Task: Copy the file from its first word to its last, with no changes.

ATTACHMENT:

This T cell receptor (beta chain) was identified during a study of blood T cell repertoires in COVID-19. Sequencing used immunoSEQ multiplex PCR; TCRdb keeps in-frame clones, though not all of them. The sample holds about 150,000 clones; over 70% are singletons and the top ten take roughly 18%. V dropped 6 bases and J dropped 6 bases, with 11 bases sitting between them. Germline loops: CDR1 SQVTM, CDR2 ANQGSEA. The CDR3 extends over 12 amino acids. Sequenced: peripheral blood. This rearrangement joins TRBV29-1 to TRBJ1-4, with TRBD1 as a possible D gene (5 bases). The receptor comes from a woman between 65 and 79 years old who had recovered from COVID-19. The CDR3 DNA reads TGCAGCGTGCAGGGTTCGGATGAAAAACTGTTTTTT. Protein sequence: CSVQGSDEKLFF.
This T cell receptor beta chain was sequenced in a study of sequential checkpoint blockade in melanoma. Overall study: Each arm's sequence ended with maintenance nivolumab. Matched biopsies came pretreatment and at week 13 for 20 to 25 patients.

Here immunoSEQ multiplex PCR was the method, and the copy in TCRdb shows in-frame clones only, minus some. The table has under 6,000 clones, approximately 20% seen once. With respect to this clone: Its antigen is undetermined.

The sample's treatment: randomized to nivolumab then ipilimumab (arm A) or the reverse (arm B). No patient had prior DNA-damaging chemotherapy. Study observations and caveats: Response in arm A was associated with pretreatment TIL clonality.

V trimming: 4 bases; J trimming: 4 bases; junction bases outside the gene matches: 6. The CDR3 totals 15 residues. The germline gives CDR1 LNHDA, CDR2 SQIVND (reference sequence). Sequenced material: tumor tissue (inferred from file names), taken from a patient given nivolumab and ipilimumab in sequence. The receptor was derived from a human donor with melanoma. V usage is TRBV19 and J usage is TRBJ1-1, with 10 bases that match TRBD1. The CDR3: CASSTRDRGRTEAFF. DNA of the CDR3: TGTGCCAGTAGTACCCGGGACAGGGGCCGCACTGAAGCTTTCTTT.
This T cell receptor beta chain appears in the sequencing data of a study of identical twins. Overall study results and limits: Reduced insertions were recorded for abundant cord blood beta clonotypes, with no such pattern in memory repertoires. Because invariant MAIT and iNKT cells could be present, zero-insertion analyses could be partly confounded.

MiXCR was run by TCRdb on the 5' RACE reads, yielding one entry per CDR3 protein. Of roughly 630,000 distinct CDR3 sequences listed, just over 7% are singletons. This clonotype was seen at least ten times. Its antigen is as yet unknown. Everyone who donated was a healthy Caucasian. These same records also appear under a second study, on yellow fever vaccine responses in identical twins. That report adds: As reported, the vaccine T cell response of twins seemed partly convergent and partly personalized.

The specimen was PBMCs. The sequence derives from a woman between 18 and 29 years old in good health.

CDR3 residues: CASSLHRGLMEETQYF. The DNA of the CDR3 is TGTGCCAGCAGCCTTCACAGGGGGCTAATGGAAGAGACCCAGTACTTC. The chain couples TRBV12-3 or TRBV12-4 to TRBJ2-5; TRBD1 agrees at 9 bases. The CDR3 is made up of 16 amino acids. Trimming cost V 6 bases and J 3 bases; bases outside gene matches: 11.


This T cell receptor (beta chain) was identified during a study of blood T cell repertoires in COVID-19. Sequencing used immunoSEQ multiplex PCR; TCRdb keeps in-frame clones, though not all of them. The sample holds about 150,000 clones; over 70% are singletons and the top ten take roughly 18%. V dropped 6 bases and J dropped 6 bases, with 11 bases sitting between them. Germline loops: CDR1 SQVTM, CDR2 ANQGSEA. The CDR3 extends over 12 amino acids. Sequenced: peripheral blood. This rearrangement joins TRBV29-1 to TRBJ1-4, with TRBD1 as a possible D gene (5 bases). The receptor comes from a woman between 65 and 79 years old who had recovered from COVID-19. The CDR3 DNA reads TGCAGCGTGCAGGGTTCGGATGAAAAACTGTTTTTT. Protein sequence: CSVQGSDEKLFF.
This T cell receptor beta chain was sequenced in a study of sequential checkpoint blockade in melanoma. Overall study: Each arm's sequence ended with maintenance nivolumab. Matched biopsies came pretreatment and at week 13 for 20 to 25 patients.

Here immunoSEQ multiplex PCR was the method, and the copy in TCRdb shows in-frame clones only, minus some. The table has under 6,000 clones, approximately 20% seen once. With respect to this clone: Its antigen is undetermined.

The sample's treatment: randomized to nivolumab then ipilimumab (arm A) or the reverse (arm B). No patient had prior DNA-damaging chemotherapy. Study observations and caveats: Response in arm A was associated with pretreatment TIL clonality.

V trimming: 4 bases; J trimming: 4 bases; junction bases outside the gene matches: 6. The CDR3 totals 15 residues. The germline gives CDR1 LNHDA, CDR2 SQIVND (reference sequence). Sequenced material: tumor tissue (inferred from file names), taken from a patient given nivolumab and ipilimumab in sequence. The receptor was derived from a human donor with melanoma. V usage is TRBV19 and J usage is TRBJ1-1, with 10 bases that match TRBD1. The CDR3: CASSTRDRGRTEAFF. DNA of the CDR3: TGTGCCAGTAGTACCCGGGACAGGGGCCGCACTGAAGCTTTCTTT.
This T cell receptor beta chain appears in the sequencing data of a study of identical twins. Overall study results and limits: Reduced insertions were recorded for abundant cord blood beta clonotypes, with no such pattern in memory repertoires. Because invariant MAIT and iNKT cells could be present, zero-insertion analyses could be partly confounded.

MiXCR was run by TCRdb on the 5' RACE reads, yielding one entry per CDR3 protein. Of roughly 630,000 distinct CDR3 sequences listed, just over 7% are singletons. This clonotype was seen at least ten times. Its antigen is as yet unknown. Everyone who donated was a healthy Caucasian. These same records also appear under a second study, on yellow fever vaccine responses in identical twins. That report adds: As reported, the vaccine T cell response of twins seemed partly convergent and partly personalized.

The specimen was PBMCs. The sequence derives from a woman between 18 and 29 years old in good health.

CDR3 residues: CASSLHRGLMEETQYF. The DNA of the CDR3 is TGTGCCAGCAGCCTTCACAGGGGGCTAATGGAAGAGACCCAGTACTTC. The chain couples TRBV12-3 or TRBV12-4 to TRBJ2-5; TRBD1 agrees at 9 bases. The CDR3 is made up of 16 amino acids. Trimming cost V 6 bases and J 3 bases; bases outside gene matches: 11.